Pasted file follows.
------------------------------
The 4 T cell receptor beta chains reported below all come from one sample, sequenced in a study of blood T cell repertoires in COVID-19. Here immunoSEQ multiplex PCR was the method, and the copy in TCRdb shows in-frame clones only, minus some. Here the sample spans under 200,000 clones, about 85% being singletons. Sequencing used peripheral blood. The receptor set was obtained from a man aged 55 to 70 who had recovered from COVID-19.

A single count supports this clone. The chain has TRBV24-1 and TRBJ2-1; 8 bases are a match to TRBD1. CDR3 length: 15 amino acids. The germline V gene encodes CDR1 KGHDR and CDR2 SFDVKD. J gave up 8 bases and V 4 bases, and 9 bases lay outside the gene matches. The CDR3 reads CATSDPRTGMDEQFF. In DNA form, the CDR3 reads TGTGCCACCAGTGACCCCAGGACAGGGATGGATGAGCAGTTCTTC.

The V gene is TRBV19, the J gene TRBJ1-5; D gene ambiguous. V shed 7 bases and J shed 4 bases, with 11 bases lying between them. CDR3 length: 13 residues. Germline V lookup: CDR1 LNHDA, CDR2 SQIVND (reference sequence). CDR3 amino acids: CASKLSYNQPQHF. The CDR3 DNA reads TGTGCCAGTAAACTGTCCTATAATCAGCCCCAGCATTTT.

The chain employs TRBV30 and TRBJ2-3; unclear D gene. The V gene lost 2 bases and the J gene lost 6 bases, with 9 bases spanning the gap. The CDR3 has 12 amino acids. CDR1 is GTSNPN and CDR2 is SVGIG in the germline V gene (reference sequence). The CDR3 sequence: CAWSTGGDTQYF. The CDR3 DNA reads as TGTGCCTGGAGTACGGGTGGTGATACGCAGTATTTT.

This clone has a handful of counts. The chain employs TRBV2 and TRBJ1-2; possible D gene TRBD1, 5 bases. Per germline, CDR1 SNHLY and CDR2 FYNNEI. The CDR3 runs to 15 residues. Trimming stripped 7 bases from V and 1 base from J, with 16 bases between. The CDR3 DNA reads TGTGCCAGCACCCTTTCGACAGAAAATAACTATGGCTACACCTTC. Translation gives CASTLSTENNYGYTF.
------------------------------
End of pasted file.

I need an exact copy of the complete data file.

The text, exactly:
The 4 T cell receptor beta chains reported below all come from one sample, sequenced in a study of blood T cell repertoires in COVID-19. Here immunoSEQ multiplex PCR was the method, and the copy in TCRdb shows in-frame clones only, minus some. Here the sample spans under 200,000 clones, about 85% being singletons. Sequencing used peripheral blood. The receptor set was obtained from a man aged 55 to 70 who had recovered from COVID-19.

A single count supports this clone. The chain has TRBV24-1 and TRBJ2-1; 8 bases are a match to TRBD1. CDR3 length: 15 amino acids. The germline V gene encodes CDR1 KGHDR and CDR2 SFDVKD. J gave up 8 bases and V 4 bases, and 9 bases lay outside the gene matches. The CDR3 reads CATSDPRTGMDEQFF. In DNA form, the CDR3 reads TGTGCCACCAGTGACCCCAGGACAGGGATGGATGAGCAGTTCTTC.

The V gene is TRBV19, the J gene TRBJ1-5; D gene ambiguous. V shed 7 bases and J shed 4 bases, with 11 bases lying between them. CDR3 length: 13 residues. Germline V lookup: CDR1 LNHDA, CDR2 SQIVND (reference sequence). CDR3 amino acids: CASKLSYNQPQHF. The CDR3 DNA reads TGTGCCAGTAAACTGTCCTATAATCAGCCCCAGCATTTT.

The chain employs TRBV30 and TRBJ2-3; unclear D gene. The V gene lost 2 bases and the J gene lost 6 bases, with 9 bases spanning the gap. The CDR3 has 12 amino acids. CDR1 is GTSNPN and CDR2 is SVGIG in the germline V gene (reference sequence). The CDR3 sequence: CAWSTGGDTQYF. The CDR3 DNA reads as TGTGCCTGGAGTACGGGTGGTGATACGCAGTATTTT.

This clone has a handful of counts. The chain employs TRBV2 and TRBJ1-2; possible D gene TRBD1, 5 bases. Per germline, CDR1 SNHLY and CDR2 FYNNEI. The CDR3 runs to 15 residues. Trimming stripped 7 bases from V and 1 base from J, with 16 bases between. The CDR3 DNA reads TGTGCCAGCACCCTTTCGACAGAAAATAACTATGGCTACACCTTC. Translation gives CASTLSTENNYGYTF.